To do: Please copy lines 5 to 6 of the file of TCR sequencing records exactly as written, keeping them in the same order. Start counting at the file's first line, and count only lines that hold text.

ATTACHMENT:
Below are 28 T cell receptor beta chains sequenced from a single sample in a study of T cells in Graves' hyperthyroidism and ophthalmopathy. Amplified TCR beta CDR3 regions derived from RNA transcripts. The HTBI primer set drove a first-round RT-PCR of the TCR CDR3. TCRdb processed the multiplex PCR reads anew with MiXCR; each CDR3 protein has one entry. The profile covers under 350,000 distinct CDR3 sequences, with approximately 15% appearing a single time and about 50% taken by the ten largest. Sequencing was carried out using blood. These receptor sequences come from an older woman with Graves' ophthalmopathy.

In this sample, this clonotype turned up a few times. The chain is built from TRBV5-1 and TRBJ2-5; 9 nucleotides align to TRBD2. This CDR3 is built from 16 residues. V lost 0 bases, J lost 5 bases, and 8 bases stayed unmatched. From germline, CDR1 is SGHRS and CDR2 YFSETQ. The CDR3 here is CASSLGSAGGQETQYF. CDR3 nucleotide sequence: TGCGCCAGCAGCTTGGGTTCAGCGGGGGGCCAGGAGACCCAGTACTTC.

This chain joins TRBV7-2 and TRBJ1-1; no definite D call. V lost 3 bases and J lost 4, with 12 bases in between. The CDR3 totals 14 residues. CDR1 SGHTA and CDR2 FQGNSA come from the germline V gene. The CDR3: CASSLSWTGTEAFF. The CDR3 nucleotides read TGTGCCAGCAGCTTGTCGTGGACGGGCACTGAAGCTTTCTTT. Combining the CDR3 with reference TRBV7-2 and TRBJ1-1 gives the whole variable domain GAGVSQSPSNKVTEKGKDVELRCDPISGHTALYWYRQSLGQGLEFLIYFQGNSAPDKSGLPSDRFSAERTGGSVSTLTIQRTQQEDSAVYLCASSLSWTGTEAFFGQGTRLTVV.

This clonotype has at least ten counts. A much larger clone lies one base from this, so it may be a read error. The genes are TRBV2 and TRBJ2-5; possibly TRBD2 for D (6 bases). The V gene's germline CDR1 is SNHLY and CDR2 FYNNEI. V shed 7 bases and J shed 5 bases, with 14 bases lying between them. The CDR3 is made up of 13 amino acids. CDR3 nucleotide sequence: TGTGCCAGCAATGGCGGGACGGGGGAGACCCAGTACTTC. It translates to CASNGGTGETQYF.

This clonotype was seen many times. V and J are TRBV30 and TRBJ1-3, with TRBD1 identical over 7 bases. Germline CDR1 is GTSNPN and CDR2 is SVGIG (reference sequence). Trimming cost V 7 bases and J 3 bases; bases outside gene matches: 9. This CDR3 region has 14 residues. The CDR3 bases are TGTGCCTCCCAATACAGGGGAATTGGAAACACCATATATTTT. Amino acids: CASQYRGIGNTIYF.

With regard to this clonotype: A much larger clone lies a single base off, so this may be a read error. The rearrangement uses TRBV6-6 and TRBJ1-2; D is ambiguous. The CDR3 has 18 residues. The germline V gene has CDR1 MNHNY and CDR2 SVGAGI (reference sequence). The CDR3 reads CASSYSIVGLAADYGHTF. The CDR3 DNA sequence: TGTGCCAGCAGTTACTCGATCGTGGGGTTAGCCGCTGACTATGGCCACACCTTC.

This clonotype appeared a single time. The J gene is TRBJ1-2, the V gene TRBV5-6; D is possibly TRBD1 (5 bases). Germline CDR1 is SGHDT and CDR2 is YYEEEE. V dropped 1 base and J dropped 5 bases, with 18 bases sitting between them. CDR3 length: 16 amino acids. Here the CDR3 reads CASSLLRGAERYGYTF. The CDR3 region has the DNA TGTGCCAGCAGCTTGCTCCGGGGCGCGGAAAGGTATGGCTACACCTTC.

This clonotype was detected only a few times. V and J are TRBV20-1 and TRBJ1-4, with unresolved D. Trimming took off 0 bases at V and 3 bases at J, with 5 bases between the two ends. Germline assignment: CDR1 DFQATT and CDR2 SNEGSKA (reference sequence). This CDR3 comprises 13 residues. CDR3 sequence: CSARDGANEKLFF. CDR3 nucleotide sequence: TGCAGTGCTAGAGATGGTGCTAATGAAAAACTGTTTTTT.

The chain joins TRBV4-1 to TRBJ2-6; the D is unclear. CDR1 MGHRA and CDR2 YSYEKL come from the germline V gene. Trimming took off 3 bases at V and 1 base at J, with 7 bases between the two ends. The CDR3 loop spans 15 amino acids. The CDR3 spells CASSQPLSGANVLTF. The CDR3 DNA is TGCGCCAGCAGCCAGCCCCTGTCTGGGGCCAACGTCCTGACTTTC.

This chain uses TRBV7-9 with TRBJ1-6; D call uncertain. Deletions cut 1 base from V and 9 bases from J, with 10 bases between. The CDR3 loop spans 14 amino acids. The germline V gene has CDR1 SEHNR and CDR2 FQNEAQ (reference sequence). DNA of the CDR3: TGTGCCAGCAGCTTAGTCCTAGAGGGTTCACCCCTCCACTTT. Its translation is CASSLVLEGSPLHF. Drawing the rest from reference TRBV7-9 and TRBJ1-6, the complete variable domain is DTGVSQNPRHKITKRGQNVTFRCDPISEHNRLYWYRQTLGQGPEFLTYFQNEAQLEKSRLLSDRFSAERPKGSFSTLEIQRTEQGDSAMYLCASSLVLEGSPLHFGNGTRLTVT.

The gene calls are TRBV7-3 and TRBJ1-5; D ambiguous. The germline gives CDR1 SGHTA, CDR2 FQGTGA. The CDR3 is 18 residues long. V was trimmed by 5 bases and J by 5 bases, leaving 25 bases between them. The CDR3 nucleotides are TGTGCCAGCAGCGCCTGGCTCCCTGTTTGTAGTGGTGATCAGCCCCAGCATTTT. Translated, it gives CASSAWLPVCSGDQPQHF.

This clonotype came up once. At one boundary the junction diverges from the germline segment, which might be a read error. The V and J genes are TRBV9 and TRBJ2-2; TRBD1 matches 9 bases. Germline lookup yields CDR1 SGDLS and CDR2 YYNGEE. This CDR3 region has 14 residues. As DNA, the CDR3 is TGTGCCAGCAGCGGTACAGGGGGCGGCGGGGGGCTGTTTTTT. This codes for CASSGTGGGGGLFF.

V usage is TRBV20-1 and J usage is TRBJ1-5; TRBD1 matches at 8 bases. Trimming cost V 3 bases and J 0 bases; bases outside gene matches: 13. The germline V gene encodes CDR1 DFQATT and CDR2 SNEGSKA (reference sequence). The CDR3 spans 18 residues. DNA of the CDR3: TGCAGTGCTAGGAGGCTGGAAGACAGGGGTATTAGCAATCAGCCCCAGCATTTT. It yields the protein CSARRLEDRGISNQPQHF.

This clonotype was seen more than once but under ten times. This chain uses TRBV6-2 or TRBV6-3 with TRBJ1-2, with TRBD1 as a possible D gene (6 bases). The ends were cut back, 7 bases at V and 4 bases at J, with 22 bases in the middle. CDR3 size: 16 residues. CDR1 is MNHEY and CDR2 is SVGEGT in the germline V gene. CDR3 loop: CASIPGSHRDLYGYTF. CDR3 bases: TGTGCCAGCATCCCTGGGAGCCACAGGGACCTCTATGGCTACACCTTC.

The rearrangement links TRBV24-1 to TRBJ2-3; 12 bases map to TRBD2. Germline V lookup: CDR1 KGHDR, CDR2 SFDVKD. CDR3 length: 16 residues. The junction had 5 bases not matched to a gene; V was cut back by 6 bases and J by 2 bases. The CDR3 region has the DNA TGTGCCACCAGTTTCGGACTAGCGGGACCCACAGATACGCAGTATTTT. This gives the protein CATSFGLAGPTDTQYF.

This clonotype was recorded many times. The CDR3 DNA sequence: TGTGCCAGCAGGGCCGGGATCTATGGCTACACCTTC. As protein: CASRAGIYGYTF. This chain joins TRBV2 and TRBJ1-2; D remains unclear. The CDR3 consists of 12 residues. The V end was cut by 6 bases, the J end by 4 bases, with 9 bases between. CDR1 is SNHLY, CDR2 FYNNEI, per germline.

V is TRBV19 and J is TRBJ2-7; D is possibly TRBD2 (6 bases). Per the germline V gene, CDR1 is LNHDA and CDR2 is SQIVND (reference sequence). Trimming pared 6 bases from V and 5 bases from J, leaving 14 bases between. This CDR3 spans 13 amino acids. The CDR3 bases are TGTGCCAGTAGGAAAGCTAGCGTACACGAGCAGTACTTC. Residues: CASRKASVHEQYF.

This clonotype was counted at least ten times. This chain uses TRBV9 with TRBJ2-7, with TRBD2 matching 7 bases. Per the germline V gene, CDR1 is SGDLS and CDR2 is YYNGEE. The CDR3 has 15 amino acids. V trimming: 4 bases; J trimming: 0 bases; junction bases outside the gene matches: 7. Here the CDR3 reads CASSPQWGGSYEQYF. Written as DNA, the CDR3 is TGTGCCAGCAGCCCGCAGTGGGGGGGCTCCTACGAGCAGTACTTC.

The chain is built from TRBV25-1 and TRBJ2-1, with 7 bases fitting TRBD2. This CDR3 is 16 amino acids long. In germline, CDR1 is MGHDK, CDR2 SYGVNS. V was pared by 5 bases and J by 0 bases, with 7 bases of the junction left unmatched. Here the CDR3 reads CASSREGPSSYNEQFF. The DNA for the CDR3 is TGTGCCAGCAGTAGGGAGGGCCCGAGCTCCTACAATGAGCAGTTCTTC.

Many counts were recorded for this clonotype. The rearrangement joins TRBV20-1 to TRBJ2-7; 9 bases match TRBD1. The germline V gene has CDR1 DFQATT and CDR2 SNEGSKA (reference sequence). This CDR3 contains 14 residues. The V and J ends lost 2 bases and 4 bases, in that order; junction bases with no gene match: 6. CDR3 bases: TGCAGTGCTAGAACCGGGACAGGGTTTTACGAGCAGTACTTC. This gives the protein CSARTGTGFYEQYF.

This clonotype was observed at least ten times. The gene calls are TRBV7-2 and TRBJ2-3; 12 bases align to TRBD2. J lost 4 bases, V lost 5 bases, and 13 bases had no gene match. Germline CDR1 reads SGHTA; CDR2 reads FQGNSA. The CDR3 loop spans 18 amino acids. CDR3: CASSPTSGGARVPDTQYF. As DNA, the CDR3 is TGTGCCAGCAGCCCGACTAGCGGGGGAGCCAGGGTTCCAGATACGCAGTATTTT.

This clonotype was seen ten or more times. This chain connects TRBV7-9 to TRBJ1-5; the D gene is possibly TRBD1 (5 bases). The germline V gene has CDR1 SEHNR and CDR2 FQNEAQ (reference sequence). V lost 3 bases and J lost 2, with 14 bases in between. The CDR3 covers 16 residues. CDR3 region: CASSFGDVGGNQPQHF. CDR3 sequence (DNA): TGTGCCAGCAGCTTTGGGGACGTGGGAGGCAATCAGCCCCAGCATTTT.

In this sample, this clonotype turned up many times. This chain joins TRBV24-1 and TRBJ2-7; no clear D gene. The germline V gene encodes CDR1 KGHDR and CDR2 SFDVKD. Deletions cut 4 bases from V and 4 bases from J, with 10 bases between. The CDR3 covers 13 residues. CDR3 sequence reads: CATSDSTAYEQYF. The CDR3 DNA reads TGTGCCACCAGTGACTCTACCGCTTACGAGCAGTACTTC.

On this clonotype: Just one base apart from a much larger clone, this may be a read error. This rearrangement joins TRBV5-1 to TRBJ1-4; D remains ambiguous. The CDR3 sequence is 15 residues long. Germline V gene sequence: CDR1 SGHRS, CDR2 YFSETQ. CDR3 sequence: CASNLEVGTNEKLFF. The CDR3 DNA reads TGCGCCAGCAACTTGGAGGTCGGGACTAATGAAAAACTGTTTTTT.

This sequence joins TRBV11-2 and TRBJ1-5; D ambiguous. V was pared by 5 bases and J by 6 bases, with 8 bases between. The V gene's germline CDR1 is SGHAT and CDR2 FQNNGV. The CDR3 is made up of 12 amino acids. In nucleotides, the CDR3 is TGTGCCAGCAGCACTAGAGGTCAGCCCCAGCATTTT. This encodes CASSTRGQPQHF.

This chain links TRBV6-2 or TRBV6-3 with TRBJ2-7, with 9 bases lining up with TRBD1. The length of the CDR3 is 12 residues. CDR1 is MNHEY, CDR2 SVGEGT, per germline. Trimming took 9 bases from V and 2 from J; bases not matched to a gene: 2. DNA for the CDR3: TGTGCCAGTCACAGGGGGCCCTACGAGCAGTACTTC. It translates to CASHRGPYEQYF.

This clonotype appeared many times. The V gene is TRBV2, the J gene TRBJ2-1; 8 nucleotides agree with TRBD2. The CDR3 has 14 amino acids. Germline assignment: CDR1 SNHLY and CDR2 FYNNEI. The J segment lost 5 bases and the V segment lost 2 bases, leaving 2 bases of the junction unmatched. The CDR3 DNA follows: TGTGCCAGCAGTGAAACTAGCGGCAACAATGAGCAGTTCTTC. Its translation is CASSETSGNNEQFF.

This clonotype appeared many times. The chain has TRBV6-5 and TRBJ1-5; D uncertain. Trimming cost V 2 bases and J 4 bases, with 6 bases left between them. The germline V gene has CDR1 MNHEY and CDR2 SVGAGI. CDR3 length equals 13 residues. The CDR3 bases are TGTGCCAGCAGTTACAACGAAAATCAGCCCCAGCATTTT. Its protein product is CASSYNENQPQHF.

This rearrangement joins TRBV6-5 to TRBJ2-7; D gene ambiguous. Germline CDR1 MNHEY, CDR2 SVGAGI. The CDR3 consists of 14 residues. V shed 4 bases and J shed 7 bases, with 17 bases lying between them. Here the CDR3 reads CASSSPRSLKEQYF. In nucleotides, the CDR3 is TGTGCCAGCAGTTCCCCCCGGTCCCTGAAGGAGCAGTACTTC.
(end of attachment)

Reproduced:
This clonotype was seen many times. V and J are TRBV30 and TRBJ1-3, with TRBD1 identical over 7 bases. Germline CDR1 is GTSNPN and CDR2 is SVGIG (reference sequence). Trimming cost V 7 bases and J 3 bases; bases outside gene matches: 9. This CDR3 region has 14 residues. The CDR3 bases are TGTGCCTCCCAATACAGGGGAATTGGAAACACCATATATTTT. Amino acids: CASQYRGIGNTIYF.

With regard to this clonotype: A much larger clone lies a single base off, so this may be a read error. The rearrangement uses TRBV6-6 and TRBJ1-2; D is ambiguous. The CDR3 has 18 residues. The germline V gene has CDR1 MNHNY and CDR2 SVGAGI (reference sequence). The CDR3 reads CASSYSIVGLAADYGHTF. The CDR3 DNA sequence: TGTGCCAGCAGTTACTCGATCGTGGGGTTAGCCGCTGACTATGGCCACACCTTC.